Casual life aboard ship abruptly ceased with the Japanese attack on Pearl Harbor. For over two weeks after the battle, a constant rhythmic banging was heard emanating from the bow of the West Virginia, buried deep in the waters of the harbor. Marine Corps crew member Dick Fiske recalled, “It didn’t take long to realize that men were making that noise. Pretty soon nobody wanted to do guard duty, especially at night when it was quiet. It didn’t stop until Christmas Eve.” Finally, in May of 1942, the West Virginia reached the top of the salvage priority list and was raised for repair. During the search of the vessel’s lower decks, the bodies of 66 sailors were found. Among them were the huddled bodies of three sailors -- Clifford Olds, Buddy Costin, and Ronald Endicott – discovered in the forward compartment of the bow. Lying beside them was a marked calendar. The last day marked off was December 23, 1941.
After extensive repairs, refitting, and modernization at the Puget Sound Navy Yard in Bremerton, Washington, the USS West Virginia rejoined the U.S. fleet in 1944. The Wee Vee participated in several major engagements against the Japanese stronghold in the Pacific Theater including the battles of Leyte Gulf, Iwo Jima, and Okinawa. During the battle of Okinawa, the ship received another major wound from a Kamikaze attack which killed four crew members. She was patched up and returned to battle once again, dubbed with the sobriquet, “The Phoenix of Pearl Harbor.”
On August 31, 1945, the USS West Virginia sailed into Tokyo Bay. She was present at the formal surrender of Japan to the Allied forces two days later, the only ship to witness both Japan’s first attack and Japan’s surrender.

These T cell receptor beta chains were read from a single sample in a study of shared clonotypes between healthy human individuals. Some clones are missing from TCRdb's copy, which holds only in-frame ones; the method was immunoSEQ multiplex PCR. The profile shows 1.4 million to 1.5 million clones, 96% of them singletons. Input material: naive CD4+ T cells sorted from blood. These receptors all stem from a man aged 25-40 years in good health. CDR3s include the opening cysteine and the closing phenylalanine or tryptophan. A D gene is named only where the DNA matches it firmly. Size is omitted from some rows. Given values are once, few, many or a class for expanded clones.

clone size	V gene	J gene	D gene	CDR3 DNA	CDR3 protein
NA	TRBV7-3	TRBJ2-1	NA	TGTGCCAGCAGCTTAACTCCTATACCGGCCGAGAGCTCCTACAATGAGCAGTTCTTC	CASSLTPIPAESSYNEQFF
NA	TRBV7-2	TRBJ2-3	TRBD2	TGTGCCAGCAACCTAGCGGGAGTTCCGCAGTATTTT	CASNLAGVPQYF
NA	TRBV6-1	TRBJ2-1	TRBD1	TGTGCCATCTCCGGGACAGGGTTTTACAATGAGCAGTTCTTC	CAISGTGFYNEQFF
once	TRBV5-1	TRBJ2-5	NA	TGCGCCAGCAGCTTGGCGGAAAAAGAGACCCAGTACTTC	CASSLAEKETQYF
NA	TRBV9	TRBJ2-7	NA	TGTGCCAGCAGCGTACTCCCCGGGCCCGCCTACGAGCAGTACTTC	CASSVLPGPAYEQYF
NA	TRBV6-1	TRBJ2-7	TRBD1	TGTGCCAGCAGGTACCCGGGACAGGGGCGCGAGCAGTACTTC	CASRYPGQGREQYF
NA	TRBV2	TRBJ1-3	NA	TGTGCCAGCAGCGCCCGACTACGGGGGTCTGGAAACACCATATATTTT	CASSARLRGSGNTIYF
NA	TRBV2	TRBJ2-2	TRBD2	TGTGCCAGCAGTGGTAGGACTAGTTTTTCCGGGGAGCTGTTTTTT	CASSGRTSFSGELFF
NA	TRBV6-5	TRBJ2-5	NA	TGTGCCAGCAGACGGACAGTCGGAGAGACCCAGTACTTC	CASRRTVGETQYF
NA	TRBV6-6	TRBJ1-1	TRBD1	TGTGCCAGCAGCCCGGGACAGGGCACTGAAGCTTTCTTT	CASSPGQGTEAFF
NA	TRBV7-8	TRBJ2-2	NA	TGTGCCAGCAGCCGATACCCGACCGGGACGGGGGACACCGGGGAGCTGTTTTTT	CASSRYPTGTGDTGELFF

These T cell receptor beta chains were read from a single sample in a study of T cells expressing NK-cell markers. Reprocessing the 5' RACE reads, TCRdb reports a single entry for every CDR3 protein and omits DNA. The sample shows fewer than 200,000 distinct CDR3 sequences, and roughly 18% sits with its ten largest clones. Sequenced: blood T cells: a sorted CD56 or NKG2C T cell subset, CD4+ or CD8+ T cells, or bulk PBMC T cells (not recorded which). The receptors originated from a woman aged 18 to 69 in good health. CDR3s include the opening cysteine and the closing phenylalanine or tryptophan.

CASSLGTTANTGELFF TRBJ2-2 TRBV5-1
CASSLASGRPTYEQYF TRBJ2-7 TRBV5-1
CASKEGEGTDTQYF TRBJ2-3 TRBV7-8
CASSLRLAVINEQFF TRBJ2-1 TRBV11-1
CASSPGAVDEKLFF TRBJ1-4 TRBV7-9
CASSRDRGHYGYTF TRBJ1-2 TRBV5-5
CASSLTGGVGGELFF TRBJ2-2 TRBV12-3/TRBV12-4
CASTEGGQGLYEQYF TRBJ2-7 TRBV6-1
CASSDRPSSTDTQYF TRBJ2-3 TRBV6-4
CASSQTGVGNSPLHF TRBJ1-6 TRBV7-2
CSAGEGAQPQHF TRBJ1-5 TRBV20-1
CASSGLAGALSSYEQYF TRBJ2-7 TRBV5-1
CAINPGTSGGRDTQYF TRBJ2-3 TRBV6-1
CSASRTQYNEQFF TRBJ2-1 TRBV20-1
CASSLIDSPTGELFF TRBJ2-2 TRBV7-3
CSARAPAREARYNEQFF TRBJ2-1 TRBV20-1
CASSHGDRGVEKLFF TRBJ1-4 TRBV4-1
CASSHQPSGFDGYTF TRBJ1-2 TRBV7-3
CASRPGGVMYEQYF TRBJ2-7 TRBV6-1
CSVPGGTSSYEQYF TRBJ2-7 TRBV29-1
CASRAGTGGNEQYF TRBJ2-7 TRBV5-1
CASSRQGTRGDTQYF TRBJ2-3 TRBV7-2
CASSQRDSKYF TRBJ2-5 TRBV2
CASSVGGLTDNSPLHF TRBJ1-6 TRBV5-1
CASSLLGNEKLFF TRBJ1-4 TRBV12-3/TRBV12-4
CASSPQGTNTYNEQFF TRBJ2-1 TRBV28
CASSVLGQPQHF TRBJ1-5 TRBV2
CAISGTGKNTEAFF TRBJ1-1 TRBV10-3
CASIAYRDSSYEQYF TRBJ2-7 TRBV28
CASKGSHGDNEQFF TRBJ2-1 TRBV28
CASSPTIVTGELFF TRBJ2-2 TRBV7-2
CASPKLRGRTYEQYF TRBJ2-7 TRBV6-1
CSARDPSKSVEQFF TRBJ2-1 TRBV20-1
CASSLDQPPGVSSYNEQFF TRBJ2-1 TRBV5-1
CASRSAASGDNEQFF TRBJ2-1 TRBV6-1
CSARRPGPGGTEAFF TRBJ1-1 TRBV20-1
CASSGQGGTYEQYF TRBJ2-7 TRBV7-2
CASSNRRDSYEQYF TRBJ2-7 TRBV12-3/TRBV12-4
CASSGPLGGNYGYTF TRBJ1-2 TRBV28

The USS West Virginia was deactivated in 1946 and decommissioned the following year. A decade later the vessel was sent to the Todd Shipyard in Washington to be scrapped. Through the herculean efforts of the WVU student body and Morgantown Junior Chamber of Commerce, funds were raised to save the mast of the stalwart Wee Vee and to provide it a permanent home on the campus of West Virginia University. Transported across the nation to the Mountain State free of charge by the B&O Railroad, the mast arrived in Morgantown in 1961. It was installed and dedicated two years later on Memorial Plaza in front of Oglebay Hall where it remains today as a monument to the USS West Virginia, “her gallant crew, and all West Virginians who have served our country in the Armed Forces.”
Dedication plaque on the mast of the USS West Virginia on the campus of West Virginia University.